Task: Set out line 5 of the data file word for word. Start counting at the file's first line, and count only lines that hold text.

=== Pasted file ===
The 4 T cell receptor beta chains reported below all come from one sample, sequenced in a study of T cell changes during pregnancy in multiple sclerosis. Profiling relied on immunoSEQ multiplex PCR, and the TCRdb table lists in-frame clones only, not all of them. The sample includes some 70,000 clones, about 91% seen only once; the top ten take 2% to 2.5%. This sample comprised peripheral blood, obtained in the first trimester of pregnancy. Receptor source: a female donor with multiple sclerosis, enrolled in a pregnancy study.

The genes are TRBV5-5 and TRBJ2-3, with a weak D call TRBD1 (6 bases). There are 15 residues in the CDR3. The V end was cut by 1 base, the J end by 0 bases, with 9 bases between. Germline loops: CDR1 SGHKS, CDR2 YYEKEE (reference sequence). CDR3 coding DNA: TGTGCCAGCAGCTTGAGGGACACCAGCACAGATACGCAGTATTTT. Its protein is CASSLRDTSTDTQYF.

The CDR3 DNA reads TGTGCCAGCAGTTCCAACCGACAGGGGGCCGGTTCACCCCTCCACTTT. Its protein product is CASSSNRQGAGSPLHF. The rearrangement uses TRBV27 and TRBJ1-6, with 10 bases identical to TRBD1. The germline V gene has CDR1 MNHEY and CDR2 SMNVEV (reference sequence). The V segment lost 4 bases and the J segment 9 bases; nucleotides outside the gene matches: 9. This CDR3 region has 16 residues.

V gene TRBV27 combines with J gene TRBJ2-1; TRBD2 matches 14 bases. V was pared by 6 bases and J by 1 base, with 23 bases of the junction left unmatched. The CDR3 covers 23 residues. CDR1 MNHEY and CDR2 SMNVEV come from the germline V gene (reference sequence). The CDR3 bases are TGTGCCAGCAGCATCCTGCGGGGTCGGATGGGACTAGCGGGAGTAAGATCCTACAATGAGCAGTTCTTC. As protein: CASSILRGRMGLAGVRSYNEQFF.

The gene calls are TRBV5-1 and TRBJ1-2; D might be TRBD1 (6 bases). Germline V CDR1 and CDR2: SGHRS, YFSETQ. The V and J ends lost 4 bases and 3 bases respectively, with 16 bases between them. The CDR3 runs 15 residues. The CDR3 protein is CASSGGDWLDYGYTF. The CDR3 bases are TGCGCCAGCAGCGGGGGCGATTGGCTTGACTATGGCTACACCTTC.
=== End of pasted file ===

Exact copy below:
The gene calls are TRBV5-1 and TRBJ1-2; D might be TRBD1 (6 bases). Germline V CDR1 and CDR2: SGHRS, YFSETQ. The V and J ends lost 4 bases and 3 bases respectively, with 16 bases between them. The CDR3 runs 15 residues. The CDR3 protein is CASSGGDWLDYGYTF. The CDR3 bases are TGCGCCAGCAGCGGGGGCGATTGGCTTGACTATGGCTACACCTTC.